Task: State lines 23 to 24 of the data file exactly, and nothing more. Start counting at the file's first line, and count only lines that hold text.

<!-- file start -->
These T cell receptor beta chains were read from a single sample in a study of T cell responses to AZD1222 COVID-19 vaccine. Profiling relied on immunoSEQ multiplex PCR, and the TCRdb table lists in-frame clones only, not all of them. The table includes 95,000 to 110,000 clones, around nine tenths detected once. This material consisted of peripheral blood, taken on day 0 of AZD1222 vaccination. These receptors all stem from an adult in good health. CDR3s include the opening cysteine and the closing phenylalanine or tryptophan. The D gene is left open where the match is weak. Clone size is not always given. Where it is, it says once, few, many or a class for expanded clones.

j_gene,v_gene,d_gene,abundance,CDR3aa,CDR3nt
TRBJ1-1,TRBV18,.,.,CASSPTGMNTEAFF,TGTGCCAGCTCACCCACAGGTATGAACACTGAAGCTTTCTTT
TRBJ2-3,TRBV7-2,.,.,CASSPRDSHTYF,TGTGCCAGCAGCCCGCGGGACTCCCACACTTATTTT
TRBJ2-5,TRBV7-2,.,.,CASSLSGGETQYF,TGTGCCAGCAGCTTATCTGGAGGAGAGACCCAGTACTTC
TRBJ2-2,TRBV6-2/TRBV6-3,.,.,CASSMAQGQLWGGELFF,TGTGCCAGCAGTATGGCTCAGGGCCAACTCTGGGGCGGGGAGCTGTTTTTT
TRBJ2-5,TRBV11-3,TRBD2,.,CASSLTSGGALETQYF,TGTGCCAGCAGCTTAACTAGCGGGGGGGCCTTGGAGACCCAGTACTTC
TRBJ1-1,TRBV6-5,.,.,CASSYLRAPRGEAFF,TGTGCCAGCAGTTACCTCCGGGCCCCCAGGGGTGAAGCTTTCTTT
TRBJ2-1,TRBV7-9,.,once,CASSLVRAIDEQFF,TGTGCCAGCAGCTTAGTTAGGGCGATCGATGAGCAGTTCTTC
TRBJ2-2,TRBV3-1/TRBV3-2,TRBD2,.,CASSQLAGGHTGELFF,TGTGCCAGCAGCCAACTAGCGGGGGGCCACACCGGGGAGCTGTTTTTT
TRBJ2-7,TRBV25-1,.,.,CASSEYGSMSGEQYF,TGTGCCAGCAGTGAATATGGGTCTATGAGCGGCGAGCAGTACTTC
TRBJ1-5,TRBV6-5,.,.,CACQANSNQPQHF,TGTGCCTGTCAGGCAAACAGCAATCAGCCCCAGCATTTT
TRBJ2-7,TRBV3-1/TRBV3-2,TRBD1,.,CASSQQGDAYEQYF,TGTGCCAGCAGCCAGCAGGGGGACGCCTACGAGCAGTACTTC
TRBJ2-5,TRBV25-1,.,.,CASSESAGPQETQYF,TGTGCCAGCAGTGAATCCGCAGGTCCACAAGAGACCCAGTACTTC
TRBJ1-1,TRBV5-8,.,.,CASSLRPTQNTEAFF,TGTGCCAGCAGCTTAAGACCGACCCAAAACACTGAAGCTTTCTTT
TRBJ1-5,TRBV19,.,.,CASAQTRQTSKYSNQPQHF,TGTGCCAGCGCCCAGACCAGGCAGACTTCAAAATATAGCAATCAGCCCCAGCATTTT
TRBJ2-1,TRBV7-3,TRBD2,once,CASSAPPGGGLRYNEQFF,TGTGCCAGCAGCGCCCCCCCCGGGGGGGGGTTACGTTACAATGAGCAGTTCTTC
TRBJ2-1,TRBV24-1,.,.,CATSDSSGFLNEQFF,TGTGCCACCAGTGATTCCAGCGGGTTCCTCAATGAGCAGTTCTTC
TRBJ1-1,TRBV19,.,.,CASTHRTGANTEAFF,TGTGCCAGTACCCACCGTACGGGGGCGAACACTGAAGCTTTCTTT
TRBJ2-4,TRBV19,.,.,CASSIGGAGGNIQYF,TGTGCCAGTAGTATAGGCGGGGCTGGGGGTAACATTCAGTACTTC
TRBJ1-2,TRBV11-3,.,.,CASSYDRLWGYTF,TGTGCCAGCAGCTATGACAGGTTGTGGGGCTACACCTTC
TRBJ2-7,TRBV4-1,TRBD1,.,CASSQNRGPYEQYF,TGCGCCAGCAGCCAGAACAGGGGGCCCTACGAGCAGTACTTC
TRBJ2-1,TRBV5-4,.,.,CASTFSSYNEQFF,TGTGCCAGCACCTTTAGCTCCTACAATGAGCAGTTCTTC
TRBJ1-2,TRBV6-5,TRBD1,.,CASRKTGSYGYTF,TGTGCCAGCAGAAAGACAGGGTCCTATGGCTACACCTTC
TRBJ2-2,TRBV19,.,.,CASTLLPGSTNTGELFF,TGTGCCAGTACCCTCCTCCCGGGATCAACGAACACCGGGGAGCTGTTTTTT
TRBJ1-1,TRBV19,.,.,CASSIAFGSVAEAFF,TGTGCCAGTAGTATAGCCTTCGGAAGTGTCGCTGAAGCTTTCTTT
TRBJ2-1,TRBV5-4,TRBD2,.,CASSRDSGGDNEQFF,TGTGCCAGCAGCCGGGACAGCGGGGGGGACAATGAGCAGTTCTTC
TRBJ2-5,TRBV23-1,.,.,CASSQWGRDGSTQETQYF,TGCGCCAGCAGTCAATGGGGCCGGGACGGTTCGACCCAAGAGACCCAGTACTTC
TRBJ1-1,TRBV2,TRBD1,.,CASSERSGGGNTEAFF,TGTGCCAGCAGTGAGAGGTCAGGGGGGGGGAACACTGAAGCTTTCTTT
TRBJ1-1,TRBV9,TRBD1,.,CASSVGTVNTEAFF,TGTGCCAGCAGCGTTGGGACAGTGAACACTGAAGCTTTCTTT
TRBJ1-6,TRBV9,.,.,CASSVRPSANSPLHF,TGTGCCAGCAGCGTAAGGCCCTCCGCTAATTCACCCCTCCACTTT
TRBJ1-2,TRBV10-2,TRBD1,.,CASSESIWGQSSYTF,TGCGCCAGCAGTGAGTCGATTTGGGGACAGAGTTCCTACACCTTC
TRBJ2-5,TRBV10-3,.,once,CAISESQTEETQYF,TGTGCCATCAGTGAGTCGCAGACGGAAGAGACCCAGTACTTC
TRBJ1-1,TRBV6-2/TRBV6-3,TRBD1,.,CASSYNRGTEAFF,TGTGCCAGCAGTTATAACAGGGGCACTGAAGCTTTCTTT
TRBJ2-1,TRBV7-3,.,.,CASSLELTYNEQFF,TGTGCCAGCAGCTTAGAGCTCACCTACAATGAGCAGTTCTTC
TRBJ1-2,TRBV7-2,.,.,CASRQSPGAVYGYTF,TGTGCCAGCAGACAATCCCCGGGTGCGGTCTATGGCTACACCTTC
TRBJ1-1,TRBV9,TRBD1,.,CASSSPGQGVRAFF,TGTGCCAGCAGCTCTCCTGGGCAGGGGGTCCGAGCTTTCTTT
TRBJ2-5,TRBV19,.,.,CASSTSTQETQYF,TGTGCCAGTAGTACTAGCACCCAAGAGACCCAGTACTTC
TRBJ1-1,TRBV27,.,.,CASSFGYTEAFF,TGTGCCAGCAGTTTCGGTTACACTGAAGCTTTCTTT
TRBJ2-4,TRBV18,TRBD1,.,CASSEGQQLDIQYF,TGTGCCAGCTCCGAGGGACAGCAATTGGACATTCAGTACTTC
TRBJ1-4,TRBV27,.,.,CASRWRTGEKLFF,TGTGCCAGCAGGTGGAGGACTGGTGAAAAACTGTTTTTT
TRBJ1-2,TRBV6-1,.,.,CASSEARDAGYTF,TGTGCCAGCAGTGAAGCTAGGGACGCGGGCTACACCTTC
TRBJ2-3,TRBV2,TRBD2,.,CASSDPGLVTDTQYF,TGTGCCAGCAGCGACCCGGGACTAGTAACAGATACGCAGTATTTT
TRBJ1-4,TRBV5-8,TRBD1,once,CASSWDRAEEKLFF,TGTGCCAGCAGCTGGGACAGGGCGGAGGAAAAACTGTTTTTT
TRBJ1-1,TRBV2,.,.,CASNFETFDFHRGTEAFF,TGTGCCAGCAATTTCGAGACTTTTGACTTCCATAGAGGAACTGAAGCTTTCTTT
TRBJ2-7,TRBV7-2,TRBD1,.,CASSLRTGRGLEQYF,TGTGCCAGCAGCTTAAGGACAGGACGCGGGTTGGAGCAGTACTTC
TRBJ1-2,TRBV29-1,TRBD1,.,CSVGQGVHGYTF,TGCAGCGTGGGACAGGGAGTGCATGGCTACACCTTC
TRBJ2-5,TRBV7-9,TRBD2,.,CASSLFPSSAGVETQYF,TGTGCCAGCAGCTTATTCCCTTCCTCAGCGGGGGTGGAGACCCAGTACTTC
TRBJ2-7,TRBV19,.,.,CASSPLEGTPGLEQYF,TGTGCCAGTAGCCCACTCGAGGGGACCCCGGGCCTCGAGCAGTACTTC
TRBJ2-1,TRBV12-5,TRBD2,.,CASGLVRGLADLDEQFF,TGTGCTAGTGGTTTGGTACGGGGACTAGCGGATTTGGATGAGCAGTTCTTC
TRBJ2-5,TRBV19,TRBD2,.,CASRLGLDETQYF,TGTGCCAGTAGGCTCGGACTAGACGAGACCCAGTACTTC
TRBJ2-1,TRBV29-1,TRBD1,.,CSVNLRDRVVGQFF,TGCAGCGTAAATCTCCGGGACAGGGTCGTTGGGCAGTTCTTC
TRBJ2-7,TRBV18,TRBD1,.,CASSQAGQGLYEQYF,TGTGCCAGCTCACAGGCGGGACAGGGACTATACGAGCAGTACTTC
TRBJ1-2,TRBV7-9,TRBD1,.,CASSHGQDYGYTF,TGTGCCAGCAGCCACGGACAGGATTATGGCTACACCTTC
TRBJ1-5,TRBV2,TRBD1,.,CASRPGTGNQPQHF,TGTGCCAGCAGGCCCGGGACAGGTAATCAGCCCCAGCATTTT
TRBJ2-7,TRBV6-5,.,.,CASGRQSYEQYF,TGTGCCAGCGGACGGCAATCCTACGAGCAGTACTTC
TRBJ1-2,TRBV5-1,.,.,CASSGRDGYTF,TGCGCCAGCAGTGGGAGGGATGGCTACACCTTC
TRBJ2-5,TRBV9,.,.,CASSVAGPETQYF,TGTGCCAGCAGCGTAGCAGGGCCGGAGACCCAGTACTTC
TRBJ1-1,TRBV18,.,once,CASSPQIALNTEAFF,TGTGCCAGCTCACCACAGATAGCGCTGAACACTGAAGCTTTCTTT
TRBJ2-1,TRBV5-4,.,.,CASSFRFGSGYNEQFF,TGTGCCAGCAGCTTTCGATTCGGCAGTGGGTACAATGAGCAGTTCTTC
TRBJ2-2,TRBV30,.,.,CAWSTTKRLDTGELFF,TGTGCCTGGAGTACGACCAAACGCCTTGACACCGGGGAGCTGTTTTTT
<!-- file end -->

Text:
TRBJ2-1,TRBV5-4,.,.,CASTFSSYNEQFF,TGTGCCAGCACCTTTAGCTCCTACAATGAGCAGTTCTTC
TRBJ1-2,TRBV6-5,TRBD1,.,CASRKTGSYGYTF,TGTGCCAGCAGAAAGACAGGGTCCTATGGCTACACCTTC